By the time you reach your goal, you may decide to continue walking for fun.
You might not have started your weight loss program just yet, but simply knowing that you want to lose 20 pounds over the next nine months is a good first step. Creating a clear, measurable goal is one factor that can contribute to weight loss success, says MayoClinic.com. You have a decent length of time to meet your goal, but you'll still need to be methodical and check in on your progress on a regular basis.
Clear an hour of time, six days a week for walking. That is a large chunk, so if necessary break the sessions into smaller increments. You might carve out 30 minutes in the morning and then plan to take another 30 minutes over your lunch break, for example.
Divide your weight loss into measurable weekly goals. There are roughly 38 weeks in 9 months, so that means you'll need to try to lose a little more than a half-pound per week to meet your goal.
Wear a pedometer or use a mobile phone app that tracks the number of steps you take during your walks. This will help you track your speed. When it comes to burning as many calories as possible, the amount of time you spend walking will matter -- but intensity is also important. If you're taking 110 to 120 steps per minute, you're walking at approximately 3 miles per hour. Taking 125 to 135 steps per minute equates to 4 miles per hour.
Create a paper or electronic calendar that is devoted specifically to your weight loss goal. Weigh yourself before you begin, and at the end of each week weigh yourself again and write down your weight. Each day you walk, write down how long you walked and estimate your calories burned. Your weight makes a difference in how many calories you burn. A 200-pound person walking at a pace of 3.5 miles per hour will burn about 391 calories; a 160-pound person will burn about 314 calories. Walking six days a week for an hour, then, will burn 2,346 or 1,884 calories per week, respectively. Since you have to burn 3,500 calories to lose a pound, that walking schedule will have you on track to lose roughly 1 pound every two weeks.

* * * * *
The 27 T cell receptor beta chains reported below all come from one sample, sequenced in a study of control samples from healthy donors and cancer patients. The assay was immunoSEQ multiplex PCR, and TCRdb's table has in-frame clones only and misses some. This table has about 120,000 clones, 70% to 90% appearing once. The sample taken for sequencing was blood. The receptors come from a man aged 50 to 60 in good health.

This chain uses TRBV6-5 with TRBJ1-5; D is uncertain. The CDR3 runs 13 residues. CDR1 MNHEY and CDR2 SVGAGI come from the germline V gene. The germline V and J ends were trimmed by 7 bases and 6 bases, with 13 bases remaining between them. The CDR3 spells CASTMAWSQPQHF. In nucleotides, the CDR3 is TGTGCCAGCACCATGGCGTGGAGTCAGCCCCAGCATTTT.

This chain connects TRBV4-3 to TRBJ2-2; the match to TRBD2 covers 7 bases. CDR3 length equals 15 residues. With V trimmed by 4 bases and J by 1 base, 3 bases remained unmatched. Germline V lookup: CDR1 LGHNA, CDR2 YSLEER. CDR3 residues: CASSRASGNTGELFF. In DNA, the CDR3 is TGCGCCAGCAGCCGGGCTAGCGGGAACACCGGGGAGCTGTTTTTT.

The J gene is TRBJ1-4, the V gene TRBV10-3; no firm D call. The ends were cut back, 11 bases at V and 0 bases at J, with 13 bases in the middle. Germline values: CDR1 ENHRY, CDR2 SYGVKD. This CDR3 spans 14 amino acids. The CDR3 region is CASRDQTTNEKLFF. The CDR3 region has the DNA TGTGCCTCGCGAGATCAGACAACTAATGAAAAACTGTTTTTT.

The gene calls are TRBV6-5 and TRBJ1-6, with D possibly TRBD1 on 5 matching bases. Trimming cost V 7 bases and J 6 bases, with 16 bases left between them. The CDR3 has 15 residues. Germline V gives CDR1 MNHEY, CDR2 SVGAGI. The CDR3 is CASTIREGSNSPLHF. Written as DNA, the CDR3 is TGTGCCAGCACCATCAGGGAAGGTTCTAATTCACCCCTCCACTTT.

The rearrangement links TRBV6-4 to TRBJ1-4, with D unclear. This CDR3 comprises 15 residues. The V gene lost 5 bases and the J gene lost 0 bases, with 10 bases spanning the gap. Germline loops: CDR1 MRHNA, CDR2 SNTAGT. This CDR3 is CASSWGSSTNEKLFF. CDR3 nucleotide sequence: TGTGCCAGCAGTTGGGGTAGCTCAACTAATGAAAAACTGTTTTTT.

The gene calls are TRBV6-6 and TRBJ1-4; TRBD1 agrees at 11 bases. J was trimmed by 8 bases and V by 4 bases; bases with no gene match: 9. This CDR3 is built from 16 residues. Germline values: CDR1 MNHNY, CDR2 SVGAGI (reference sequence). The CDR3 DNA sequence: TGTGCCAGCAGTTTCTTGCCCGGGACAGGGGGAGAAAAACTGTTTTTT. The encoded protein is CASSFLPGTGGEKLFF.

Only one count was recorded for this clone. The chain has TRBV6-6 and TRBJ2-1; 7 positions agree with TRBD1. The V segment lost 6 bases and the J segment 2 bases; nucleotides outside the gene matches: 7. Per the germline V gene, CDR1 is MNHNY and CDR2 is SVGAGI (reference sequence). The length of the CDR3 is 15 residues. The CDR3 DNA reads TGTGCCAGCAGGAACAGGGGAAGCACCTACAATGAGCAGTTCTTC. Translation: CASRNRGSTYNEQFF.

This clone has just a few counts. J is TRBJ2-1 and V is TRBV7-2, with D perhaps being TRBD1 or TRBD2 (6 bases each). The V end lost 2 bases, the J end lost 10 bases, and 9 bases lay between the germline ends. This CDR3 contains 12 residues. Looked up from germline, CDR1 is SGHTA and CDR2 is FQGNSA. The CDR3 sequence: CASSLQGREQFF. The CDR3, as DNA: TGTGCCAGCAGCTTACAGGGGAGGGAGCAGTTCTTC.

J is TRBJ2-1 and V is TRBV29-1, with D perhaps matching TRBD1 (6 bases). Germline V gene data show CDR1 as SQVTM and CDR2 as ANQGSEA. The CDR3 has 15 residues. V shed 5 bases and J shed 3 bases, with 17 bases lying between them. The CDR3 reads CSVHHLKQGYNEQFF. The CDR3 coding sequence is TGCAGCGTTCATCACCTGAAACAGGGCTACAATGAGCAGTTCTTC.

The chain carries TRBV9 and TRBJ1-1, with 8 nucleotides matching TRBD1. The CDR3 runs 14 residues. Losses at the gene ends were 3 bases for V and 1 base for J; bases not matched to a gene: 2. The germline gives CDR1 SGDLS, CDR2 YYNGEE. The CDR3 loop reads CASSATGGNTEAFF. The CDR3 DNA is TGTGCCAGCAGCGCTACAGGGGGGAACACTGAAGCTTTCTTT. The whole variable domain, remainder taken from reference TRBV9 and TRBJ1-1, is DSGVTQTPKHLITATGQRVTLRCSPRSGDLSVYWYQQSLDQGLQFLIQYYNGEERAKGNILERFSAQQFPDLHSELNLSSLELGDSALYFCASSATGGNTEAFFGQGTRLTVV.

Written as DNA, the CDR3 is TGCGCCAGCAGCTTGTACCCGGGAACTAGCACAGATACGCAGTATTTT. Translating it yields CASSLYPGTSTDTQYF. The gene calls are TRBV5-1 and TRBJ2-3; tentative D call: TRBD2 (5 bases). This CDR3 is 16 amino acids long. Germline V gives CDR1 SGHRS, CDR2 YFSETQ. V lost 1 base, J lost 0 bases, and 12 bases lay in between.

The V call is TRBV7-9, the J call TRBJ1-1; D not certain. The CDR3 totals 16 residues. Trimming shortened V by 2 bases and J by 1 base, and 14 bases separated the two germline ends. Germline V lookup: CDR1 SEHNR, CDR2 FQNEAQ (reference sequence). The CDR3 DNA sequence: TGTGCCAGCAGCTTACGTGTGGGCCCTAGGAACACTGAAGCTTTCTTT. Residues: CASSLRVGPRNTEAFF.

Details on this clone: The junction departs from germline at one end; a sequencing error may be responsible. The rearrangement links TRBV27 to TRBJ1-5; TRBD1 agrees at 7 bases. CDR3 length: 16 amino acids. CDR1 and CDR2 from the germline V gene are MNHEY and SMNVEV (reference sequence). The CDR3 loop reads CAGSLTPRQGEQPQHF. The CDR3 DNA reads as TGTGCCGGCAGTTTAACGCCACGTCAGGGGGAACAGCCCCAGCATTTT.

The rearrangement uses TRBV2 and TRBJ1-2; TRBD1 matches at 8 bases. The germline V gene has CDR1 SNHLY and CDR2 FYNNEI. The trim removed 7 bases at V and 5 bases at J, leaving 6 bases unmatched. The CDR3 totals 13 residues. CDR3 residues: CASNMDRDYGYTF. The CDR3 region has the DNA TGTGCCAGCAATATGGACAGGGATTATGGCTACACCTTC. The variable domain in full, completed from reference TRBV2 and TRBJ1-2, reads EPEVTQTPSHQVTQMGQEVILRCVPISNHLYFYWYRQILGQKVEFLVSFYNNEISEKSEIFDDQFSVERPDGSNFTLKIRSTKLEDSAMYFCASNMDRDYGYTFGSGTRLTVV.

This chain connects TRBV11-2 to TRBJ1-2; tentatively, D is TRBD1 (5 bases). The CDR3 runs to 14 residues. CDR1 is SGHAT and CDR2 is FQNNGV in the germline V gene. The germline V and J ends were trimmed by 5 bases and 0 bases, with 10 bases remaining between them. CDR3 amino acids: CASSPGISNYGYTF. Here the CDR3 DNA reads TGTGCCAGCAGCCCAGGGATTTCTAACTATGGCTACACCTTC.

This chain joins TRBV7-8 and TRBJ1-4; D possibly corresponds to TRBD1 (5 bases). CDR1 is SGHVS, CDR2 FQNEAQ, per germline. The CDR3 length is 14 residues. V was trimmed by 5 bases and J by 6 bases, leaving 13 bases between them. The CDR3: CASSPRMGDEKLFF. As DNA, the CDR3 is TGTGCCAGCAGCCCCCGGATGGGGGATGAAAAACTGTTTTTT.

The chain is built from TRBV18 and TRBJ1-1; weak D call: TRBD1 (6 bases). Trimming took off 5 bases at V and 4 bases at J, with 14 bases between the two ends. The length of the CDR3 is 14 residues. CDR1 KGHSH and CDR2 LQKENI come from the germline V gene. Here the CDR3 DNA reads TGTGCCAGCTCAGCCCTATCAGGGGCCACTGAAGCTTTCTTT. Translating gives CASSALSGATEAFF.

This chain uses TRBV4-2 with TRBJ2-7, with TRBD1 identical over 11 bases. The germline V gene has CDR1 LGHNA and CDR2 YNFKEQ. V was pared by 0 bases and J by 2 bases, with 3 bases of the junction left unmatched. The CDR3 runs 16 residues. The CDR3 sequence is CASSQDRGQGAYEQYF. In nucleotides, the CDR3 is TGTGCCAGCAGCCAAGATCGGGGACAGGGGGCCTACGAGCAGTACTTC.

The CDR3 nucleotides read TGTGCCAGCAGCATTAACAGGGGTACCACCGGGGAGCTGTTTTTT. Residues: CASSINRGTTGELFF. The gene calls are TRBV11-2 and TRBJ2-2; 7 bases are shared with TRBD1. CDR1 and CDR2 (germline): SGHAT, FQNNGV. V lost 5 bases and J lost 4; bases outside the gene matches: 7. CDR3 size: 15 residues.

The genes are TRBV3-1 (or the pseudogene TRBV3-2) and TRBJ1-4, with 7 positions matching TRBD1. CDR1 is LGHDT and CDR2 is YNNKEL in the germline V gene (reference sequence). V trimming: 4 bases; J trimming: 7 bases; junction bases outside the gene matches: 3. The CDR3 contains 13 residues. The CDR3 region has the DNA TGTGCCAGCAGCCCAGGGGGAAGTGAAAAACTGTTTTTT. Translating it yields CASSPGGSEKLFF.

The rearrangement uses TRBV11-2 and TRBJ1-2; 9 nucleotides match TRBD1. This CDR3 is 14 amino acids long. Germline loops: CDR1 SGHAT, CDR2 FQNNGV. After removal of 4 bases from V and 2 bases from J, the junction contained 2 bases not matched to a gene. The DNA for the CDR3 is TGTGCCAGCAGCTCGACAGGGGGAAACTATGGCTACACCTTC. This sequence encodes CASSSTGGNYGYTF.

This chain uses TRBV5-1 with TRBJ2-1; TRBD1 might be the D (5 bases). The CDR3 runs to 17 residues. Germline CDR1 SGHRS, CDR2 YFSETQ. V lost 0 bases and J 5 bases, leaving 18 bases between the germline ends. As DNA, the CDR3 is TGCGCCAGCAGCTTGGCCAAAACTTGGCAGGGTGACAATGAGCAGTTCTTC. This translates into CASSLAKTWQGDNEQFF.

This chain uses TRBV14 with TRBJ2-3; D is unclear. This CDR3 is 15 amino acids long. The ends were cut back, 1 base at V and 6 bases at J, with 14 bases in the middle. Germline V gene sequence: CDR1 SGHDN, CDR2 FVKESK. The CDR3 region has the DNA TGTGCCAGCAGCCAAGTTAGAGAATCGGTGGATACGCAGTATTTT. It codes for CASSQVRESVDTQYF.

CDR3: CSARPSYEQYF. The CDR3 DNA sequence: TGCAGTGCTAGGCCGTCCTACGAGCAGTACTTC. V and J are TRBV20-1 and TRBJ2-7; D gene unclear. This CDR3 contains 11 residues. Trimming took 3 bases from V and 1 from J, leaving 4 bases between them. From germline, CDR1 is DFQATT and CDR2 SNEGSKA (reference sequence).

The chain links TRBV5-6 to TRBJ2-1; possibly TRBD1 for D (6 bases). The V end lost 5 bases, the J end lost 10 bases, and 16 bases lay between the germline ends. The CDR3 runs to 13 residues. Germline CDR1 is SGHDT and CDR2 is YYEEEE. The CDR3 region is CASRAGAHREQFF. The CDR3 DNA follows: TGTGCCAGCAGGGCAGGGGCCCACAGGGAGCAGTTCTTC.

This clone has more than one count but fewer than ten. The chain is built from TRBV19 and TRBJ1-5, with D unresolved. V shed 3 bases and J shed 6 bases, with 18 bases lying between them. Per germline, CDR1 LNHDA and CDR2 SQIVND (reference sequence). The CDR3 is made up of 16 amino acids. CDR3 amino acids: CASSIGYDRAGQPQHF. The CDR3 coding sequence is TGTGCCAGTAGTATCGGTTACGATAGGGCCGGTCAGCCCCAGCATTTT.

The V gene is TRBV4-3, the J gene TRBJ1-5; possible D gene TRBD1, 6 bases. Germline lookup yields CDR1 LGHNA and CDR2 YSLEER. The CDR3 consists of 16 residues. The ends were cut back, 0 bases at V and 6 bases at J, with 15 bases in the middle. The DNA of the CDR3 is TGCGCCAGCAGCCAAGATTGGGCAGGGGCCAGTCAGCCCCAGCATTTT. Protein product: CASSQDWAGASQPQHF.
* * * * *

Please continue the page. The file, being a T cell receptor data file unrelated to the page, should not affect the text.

Look for ways to make your walks more challenging. When you first start out, walking for an hour at a moderate pace may be all you can do, but as you gain strength and get in better shape you may be able to hit a challenging hill or speed up to a faster pace. Ask a friend to join you and then challenge each other to walk faster or longer. When you're exercising harder, you may be able to reduce your walks to four or five days a week and still meet your weekly goal.
Check in with your goals calendar on a regular basis so you know when you need to increase your efforts. If you're not losing as much weight as you'd hoped simply by walking, look at what you're eating. If you've increased your caloric intake as a result of all that walking, you're not creating the calorie deficit you might have thought. Consider cutting calories by eliminating sweets, simple carbs, alcohol and high-fat foods.
Items you will need
Pedometer or mobile phone app
While calorie estimators are just that -- estimations -- you can get a more accurate count of the number of calories you burned during a session by using any number of online calorie calculators that factor in your weight, age and exercise intensity. If you decide to restrict your diet, you'll also find calculators that help you determine how many calories your body requires, helping you figure out many calories to cut.
As with any exercise program, talk to your doctor before you start -- especially if you have any chronic health issues.